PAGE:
Tuesday briefing: Inside the fight to unionise Amazon warehouses

<span>Amazon workers on strike outside a warehouse in Coventry.</span><span>Photograph: Graeme Robertson/The Guardian</span>
Amazon workers on strike outside a warehouse in Coventry.Photograph: Graeme Robertson/The Guardian

Good morning.

Amazon warehouse workers in Coventry first walked out during an ad-hoc protest last January in response to a “derisory” pay rise. People who had worked hard during the pandemic were hoping for monetary relief from their employer during a cost of living crisis and historically high inflation rates. That relief never came, leading to an 18-month battle and, now, more than 30 days of strike action. Amazon’s gross worldwide profits in this time has increased by almost 20%, reaching $281.16bn in the 12 months leading up to March 2024, and its profits in the UK division jumped by almost 60% to £204m in 2022.

The US retail company has resisted calls for union recognition and better compensation, and so the workers’ fight continues. Yesterday morning, employees staged protests outside several warehouses across England, to demonstrate their discontent with pay and what they describe as unsafe conditions, including unrealistic daily work quotas. The action coincided with the opening of a historic trade union recognition ballot that could allow Amazon employees in the UK to bargain collectively for the first time. Three-thousand workers in the Coventry warehouse will take part in the vote that closes on Saturday. The ballot only effects the workers in Coventry, so other Amazon branches will be watching the results closely. This latest effort is part of a decade-long battle between the retailer and trade unions for the right of the union to officially represent warehouse workers.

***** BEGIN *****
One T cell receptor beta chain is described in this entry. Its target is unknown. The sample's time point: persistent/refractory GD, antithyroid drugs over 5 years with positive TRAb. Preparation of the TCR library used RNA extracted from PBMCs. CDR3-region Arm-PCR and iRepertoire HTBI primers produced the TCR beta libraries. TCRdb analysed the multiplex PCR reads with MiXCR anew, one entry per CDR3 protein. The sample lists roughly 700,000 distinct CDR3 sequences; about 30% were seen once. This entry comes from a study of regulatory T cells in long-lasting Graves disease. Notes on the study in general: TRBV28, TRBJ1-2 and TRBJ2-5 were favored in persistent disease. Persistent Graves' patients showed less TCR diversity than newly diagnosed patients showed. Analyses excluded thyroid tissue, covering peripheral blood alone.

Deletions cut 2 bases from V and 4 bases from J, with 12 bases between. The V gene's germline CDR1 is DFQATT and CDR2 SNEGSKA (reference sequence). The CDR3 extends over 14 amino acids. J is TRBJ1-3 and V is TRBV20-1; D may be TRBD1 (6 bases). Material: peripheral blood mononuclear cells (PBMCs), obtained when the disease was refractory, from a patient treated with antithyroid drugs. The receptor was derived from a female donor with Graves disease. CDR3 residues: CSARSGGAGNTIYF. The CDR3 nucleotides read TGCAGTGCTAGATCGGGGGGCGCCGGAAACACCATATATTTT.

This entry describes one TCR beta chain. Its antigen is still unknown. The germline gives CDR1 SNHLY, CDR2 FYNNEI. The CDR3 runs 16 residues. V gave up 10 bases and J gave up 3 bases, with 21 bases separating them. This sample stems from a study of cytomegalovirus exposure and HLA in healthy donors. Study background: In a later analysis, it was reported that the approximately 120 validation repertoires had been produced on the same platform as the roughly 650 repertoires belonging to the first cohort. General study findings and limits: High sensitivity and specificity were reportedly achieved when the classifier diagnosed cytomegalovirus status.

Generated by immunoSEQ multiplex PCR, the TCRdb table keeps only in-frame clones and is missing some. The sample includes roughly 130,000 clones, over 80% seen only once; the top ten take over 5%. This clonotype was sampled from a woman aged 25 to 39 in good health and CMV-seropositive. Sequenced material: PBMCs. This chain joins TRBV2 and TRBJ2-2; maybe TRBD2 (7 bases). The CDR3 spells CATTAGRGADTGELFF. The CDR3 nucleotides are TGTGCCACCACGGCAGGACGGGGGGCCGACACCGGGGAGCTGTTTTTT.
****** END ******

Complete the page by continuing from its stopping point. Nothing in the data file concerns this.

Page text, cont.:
For today’s newsletter, I spoke with Guardian special correspondent Heather Stewart about why this dispute still has not been resolved and what it tells us about the future of workers’ rights. That’s right after the headlines.

Five big stories

  1. Labour | Tony Blair has warned Keir Starmer to “close off the avenues” of the populist right by keeping tough controls on immigration. The former prime minister said the new government should tackle parties such as Nigel Farage’s Reform UK by dealing with people’s grievances while sticking to the centre ground to hold Labour’s electoral coalition together.